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Samsung Galaxy S8 Plus review

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S8 vs S8+: What's the difference?
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Summary

Our Score:

10

Pros

  • Stunning design
  • Great software experience
  • Camera is reliable in any light
  • The best screen on any phone

Cons

  • Bixby remains useless
  • Generally bad fingerprint scanner

Key Features

  • 6.2-inch Infiniy Display, AMOLED, quad-HD+
  • Snapdragon 835/Exynos 8895
  • 4GB RAM, 64GB storage
  • microSD, Qi wireless charging, IP68
  • Android 7.0
  • 3500mAh battery
  • USB-C, Adaptive Fast Charging
  • Bluetooth 5.0
  • Manufacturer: Samsung
  • Review Price: £779.00

What is the Samsung Galaxy S8+?

If you’re yet to decide between the Samsung Galaxy S8 or the Galaxy S8+, then there’s only one thing you need consider: how big do you want your phone?

For most people, the smaller 5.5-inch S8 will be best. It’s more manageable in one hand, and will comfortably fit in your pocket. But if you’re accustomed to larger handsets such as the iPhone 7 Plus, Google Pixel XL or Nexus 6P then I'd suggest opting for the S8+.

Buy Now: Samsung Galaxy S8+ on EE (7GB) – £140 upfront, £45.99/month

It’s a masterclass in engineering and performance, and comfortably the finest big smartphone you can buy right now.

Samsung Galaxy S8+ – Design

The Samsung Galaxy S8+ is stunning from every angle. It’s easily the slickest Android phone I've ever held, and makes the iPhone 7 and iPhone 7 Plus feel old-fashioned in comparison. It’s futuristic – but it doesn’t sacrifice usability for style.

The 6.2-inch screen size sounds huge, especially since the majority of larger handsets stick to screen sizes between 5.5 and 5.7 inches. The last flagship phone I can remember to sport a 6-inch display was the Motorola-built Nexus 6 – and that was a nightmare to use. But it’s a different story here. This is a big-screened phone that feels great, and credit has to be given to Samsung for crafting a phone that feels this good.

The curved front and back help it to nestle in your hand, and the narrow design means your palm isn’t stretched quite so much as it is when holding an iPhone 7 Plus. It’s actually about the size as an iPhone 7 Plus – although that has only a 5.5-inch display – and it’s shorter than the hulking Sony Xperia XZ Premium.

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As a result of the tall screen, I've found myself struggling to move my thumb comfortably from the bottom to the top of the display in a single motion, leading to me gripping the device with two hands. However, the biggest issue with the size is the placement of the fingerprint scanner. In a move that screams of running out of time to embed it directly into the display, the S8+ sensor is tiny and crammed next to the camera. It’s hard enough to reach on the smaller S8, but here it’s virtually impossible without dislocating your thumb.

Along the sides of the device sit your typical volume rocker and standby buttons, but they’ve been joined by a dedicated Bixby key for quick access to Samsung's new voice assistant. Considering how limited Bixby is, it seems a waste of space giving it its own button. Thankfully, you can easily disregard it – unless you accidentally hit it when you’re trying to lower the volume. There’s a SIM and microSD card slot along the top of the phone, and a headphone jack and mono-speaker flanking the USB Type-C port on the bottom.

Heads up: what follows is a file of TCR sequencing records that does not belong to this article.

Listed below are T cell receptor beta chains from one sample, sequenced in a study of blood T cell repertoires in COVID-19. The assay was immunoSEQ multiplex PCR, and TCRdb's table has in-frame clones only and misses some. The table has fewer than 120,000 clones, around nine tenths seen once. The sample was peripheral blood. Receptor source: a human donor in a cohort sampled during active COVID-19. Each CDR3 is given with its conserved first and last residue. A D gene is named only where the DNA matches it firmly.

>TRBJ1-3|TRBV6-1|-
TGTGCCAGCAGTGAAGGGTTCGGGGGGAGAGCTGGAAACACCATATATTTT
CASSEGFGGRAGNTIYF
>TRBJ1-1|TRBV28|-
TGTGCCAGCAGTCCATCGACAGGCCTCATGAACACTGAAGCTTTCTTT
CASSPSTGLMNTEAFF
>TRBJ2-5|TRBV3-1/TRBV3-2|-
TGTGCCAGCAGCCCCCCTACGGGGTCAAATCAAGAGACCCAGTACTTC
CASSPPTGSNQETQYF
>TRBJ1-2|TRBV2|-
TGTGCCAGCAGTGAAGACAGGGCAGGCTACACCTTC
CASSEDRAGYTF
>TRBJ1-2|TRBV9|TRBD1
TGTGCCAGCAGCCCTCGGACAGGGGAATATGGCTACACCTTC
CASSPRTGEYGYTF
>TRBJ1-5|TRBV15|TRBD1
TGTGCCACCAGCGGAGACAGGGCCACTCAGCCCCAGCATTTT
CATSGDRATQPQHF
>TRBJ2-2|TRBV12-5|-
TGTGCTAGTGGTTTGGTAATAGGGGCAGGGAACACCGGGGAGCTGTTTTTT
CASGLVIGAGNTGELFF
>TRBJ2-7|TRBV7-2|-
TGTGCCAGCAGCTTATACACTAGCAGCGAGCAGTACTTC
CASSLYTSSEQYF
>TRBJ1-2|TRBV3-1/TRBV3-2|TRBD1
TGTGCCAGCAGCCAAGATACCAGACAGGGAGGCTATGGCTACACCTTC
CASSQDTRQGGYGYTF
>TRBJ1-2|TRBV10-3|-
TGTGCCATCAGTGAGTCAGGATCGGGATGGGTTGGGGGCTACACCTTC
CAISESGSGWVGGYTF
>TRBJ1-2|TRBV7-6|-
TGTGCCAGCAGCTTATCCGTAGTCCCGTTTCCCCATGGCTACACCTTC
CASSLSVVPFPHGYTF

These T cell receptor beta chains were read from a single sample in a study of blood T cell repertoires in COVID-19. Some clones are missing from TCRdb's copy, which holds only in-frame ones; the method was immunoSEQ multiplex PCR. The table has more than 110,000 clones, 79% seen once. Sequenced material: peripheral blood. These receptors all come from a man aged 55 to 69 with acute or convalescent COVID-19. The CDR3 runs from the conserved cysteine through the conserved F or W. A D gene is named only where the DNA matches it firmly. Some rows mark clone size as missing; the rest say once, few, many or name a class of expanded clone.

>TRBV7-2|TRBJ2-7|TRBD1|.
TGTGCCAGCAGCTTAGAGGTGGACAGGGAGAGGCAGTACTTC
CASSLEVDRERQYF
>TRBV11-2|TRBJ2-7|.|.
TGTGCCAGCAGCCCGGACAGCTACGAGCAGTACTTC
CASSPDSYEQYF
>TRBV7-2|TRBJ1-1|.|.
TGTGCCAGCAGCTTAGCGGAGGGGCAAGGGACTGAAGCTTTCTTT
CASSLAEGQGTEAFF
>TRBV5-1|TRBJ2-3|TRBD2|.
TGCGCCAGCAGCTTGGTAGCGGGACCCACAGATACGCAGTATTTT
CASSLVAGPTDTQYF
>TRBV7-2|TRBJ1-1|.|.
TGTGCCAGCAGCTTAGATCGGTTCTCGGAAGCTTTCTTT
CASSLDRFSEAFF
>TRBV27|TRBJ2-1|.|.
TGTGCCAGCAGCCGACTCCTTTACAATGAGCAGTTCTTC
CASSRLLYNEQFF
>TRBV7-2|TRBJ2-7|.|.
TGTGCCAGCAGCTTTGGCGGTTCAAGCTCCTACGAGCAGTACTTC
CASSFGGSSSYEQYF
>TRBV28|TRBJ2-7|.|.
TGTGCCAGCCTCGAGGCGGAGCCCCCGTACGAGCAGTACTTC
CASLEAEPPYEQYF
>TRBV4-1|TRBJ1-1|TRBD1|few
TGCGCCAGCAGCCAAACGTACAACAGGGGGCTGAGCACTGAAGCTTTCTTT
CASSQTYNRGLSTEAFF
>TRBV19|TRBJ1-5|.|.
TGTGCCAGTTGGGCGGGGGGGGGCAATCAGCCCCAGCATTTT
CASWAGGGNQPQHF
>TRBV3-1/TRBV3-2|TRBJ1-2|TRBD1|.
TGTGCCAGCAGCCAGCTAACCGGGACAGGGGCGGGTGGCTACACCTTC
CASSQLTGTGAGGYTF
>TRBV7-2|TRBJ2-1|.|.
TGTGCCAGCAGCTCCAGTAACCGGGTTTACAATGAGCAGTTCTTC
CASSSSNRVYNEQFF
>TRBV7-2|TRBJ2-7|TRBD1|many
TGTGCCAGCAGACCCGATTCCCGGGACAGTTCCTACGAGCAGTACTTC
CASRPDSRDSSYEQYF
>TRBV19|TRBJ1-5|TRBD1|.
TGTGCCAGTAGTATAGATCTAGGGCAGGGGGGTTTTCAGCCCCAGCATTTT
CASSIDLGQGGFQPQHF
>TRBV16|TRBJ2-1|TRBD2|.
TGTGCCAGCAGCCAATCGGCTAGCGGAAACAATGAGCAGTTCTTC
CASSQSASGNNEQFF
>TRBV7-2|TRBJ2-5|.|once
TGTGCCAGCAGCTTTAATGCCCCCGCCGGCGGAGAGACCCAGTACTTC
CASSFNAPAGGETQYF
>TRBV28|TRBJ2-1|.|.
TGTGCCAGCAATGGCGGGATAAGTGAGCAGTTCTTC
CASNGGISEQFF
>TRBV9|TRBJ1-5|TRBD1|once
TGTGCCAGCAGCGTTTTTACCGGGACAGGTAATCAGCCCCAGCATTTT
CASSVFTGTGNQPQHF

Just like the S7, the S8+ is IP68 rated for water-resistance and can be submerged in 1m of water for about 30 minutes. Unlike the S7, however, Samsung has ditched those hardware buttons and gone virtual. The home button even features a haptic response and can be accessed from anywhere by just pushing down on the lower portion of the display.

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My review unit is the ‘Midnight Black’ option, and it’s a deep black all over, with slightly shiny sides that blend into the display. The phone feels like one complete piece, with the glass, screen and metal all combining seamlessly.

The S8+ is available in an equally attractive ‘Orchid Grey’ option, too, which is light grey with a hint of blue and a black front. I'm glad to see Samsung ditch the white front completely, especially since it would have detracted from the "infinity" look it's trying to achieve.

Related: Best Galaxy S8 cases

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A word of warning: it would be wise to invest in a case for the Galaxy S8+. Even though there’s Gorilla Glass 5 on both the front and back, this is a delicate phone and I can’t imagine that things will end well if you drop it on a hard surface. I’ve been using the official Alcantara case and it’s suitably slim, plus it improves accessibility of the fingerprint sensor by separating it from the camera.

Samsung Galaxy S8+ – Screen

The display is arguably the most striking part of the Galaxy S8+, and it’s the feature that really sets this device apart from the competition. In my review of the Galaxy S8, I said the handset made me feel excited by phones again – and that’s mostly down to the display.

There’s no Edge variation this year, and that’s because both the S8 and S8+ sport those eye-catching curved sides. They’re not as steep as before, though, and as such are more of a design trait than a practical feature. If you were put off by the edges on the S7 Edge, don’t let that sway you here.

Samsung has also further optimised its software to do a better job at rejecting accidental touches along those edge portions of the handset, something that was needed.